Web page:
Villa del Principe Park

Villa del Principe is an integral part of the history of Genoa

Villa del Principe, located at the opposite side of the current Maritime Station, near the Genoa Piazza Principe station and the Lanterna promenade, is the most important sixteenth-century building in the city, even if it was not included in the list of the Palazzo dei Rolli because it was a suburban villa and not a city palace.

It was built at the beginning of the 16th century by Andrea Doria who chose it as his permanent home and represents the prosperity and wealth of his lord, who called the best artists of the time to furnish and decorate the interiors and to build the majestic garden. The villa hosted Emperor Charles V, Napoleon and Giuseppe Verdi several times.

Villa del Principe is today a museum-home owned by the Doria Pamphilj family, on the tour you can also discover the majestic gardens, which originally overlooked the sea and extended with terraces up to the hill of Granarolo.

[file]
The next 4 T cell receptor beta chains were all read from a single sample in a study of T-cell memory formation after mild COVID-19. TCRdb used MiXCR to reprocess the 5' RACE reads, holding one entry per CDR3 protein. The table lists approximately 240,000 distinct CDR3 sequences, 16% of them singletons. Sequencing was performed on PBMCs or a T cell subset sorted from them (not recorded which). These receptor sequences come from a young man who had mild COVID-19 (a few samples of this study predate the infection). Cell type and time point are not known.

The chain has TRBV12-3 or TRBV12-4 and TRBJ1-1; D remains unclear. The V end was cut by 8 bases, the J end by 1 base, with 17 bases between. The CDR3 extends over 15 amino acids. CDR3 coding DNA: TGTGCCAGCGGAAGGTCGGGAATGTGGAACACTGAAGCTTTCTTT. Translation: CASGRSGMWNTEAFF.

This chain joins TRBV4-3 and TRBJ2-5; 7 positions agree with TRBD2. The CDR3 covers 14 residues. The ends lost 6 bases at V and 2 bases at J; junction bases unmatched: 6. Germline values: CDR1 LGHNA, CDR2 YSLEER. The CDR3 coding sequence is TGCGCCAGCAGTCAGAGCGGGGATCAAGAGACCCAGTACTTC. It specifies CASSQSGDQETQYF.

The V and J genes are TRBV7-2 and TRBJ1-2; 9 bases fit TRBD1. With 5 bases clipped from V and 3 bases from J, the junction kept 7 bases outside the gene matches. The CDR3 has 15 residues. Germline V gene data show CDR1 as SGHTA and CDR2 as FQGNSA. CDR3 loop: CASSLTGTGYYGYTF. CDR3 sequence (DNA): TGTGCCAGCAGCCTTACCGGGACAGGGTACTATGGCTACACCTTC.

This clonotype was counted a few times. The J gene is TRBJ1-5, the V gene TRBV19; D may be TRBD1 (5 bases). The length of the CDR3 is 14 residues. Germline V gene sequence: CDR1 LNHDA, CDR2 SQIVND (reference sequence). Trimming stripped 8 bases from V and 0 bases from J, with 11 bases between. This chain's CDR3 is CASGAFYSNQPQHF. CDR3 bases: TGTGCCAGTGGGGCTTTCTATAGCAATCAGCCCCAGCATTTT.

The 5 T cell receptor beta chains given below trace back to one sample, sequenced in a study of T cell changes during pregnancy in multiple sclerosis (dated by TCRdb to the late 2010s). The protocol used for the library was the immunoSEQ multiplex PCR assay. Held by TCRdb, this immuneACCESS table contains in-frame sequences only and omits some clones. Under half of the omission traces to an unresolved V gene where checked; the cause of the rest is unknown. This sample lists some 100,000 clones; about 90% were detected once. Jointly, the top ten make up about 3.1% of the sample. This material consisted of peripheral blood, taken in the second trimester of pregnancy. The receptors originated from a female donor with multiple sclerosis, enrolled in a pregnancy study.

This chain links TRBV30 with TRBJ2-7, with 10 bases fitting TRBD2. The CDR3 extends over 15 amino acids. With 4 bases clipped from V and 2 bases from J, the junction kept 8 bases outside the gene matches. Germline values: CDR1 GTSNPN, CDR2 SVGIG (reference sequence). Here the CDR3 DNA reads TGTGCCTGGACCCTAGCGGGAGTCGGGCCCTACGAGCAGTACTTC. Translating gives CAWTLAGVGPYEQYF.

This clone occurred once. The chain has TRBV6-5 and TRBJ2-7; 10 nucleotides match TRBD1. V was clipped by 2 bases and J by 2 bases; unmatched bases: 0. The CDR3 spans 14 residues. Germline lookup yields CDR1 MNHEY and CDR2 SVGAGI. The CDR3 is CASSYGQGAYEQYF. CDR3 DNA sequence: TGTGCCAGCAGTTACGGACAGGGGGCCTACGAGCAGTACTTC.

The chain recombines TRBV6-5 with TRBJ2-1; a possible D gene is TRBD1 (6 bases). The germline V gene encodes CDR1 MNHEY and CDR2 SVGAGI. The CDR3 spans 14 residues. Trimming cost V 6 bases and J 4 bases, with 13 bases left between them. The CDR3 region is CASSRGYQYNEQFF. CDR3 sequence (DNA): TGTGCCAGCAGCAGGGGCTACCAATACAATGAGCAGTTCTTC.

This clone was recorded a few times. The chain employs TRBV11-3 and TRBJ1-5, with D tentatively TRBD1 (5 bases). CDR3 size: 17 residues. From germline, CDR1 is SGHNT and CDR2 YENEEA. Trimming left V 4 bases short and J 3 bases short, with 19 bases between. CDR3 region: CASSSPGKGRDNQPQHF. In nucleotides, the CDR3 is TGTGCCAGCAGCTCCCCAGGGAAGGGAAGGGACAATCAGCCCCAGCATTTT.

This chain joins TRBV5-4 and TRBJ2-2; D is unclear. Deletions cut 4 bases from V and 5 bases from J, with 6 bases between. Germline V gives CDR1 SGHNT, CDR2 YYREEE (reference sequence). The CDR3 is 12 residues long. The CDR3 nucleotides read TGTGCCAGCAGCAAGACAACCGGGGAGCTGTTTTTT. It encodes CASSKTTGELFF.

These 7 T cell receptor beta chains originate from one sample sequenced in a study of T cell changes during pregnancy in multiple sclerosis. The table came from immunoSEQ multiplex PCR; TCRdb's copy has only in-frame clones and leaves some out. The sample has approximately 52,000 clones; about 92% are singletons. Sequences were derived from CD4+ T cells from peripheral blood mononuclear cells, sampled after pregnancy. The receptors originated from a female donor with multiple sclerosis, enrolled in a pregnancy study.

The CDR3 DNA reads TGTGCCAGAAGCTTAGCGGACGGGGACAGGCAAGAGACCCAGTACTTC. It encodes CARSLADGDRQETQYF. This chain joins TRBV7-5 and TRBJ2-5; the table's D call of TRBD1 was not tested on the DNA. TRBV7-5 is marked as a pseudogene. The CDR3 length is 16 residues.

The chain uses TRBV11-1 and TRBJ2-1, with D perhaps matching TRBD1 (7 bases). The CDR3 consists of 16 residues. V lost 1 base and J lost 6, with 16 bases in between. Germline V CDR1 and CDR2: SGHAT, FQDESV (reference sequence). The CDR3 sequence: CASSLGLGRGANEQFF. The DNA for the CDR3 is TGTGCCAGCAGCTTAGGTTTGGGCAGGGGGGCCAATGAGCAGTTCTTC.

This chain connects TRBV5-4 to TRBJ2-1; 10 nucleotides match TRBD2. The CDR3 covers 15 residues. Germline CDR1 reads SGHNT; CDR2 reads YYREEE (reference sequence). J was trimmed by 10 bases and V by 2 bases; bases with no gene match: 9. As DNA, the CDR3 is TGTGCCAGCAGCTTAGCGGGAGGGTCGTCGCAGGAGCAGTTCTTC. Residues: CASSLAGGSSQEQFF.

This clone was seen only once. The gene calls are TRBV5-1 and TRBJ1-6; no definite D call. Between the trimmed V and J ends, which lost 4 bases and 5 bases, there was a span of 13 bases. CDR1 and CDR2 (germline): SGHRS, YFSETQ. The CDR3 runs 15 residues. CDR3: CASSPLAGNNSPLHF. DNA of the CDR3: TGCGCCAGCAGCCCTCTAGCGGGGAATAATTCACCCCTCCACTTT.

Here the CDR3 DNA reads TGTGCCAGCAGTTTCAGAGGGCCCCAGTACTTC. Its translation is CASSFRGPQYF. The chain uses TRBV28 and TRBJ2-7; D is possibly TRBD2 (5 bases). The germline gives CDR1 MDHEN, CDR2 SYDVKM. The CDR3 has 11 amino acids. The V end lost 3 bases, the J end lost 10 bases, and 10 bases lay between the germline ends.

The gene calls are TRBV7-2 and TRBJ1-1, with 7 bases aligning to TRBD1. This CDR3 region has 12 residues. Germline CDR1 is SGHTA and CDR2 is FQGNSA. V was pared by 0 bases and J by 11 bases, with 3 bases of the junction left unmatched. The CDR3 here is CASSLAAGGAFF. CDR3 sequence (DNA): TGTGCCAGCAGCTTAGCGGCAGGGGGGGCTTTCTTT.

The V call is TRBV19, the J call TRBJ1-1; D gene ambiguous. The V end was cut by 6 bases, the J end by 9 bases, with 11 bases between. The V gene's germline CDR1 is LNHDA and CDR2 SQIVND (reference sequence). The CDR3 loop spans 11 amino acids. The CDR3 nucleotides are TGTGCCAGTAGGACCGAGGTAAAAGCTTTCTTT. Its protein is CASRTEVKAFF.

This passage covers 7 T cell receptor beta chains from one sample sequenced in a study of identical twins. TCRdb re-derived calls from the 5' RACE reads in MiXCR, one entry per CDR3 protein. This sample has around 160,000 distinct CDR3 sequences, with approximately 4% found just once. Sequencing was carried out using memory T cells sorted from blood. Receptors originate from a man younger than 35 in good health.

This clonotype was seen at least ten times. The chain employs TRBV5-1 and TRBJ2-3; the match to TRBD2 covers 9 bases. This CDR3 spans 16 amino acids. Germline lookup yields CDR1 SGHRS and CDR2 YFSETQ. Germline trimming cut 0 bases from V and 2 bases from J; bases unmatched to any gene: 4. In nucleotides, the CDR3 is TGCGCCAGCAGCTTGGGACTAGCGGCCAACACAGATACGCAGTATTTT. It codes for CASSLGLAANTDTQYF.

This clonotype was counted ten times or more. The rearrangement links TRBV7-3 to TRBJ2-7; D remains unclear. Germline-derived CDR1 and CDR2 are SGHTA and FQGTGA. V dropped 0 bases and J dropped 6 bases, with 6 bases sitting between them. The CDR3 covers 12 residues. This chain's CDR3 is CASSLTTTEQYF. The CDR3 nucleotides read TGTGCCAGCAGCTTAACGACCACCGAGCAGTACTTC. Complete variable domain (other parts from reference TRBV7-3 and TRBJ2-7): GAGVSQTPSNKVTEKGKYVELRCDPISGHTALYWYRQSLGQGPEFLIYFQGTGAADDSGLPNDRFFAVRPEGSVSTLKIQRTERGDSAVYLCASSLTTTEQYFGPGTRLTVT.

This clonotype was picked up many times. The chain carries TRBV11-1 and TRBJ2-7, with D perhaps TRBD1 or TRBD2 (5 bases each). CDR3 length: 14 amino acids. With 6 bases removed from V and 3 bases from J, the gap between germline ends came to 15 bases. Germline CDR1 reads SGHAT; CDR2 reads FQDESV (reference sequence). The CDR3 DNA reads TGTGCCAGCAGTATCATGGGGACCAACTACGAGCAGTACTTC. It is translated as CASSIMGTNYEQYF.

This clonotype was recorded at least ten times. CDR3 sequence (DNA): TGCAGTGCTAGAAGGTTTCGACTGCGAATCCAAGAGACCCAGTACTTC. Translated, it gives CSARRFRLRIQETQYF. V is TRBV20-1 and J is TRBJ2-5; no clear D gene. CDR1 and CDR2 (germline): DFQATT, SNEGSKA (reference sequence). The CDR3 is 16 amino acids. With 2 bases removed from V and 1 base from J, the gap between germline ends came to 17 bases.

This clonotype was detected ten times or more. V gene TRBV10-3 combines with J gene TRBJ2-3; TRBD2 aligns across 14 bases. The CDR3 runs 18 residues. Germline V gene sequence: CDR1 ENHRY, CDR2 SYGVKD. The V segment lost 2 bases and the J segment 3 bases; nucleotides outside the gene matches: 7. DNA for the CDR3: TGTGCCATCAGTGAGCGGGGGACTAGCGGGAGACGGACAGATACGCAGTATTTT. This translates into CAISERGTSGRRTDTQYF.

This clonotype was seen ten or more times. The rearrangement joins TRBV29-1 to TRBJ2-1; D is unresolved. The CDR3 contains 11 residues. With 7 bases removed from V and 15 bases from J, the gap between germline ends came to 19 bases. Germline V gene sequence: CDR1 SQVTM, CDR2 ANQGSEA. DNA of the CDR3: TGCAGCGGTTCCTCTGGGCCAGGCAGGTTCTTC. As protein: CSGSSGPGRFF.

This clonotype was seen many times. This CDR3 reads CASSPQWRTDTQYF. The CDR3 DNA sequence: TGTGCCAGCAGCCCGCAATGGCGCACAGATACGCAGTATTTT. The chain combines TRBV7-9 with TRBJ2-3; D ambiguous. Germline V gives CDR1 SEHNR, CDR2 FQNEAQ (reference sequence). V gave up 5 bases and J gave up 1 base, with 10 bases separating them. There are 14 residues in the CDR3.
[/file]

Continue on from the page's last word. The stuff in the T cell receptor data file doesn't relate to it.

The gardens underwent profound changes over the centuries, following the construction of the railway, the Via Adua and the maritime station which removed the direct view of the sea, and also subsequently following the urbanization of the hill behind and the construction of the Hotel Miramare. Villa del Principe also suffered serious damage during the bombings of the Second World War.

The current garden is the result of a restoration project with which the form of the sixteenth-century garden was recovered, in which today as then the spaces are enriched with flowers and aromatic plants such as roses, myrtle, rosemary, carnation). In the Italian garden, the Fontana dei Delfini, created by Silvio Cosini based on a project by Perin del Vaga, a pupil of Raphael, and the majestic Fountain of Neptune, commissioned by Giovanni Andrea I Doria and executed by Taddeo Carlone, with a twelve-sided basin decorated with eagles clutching snakes and sea monsters in their claws and dominated by the god of the sea, driving a shell-shaped chariot pulled by three seahorses.

In the sixteenth century, Andrea Doria had an artificial lake built, the Lagaccio, fed by rainwater and mountain streams, to meet the water needs of the fountains and the garden of the Villa del Principe. Lagaccio, now dried up, still gives its name to a hilly district of Genoa.

Piazza del Principe 4, Genova

Visit park website for more informations on opening and closing times

Things to see in Genoa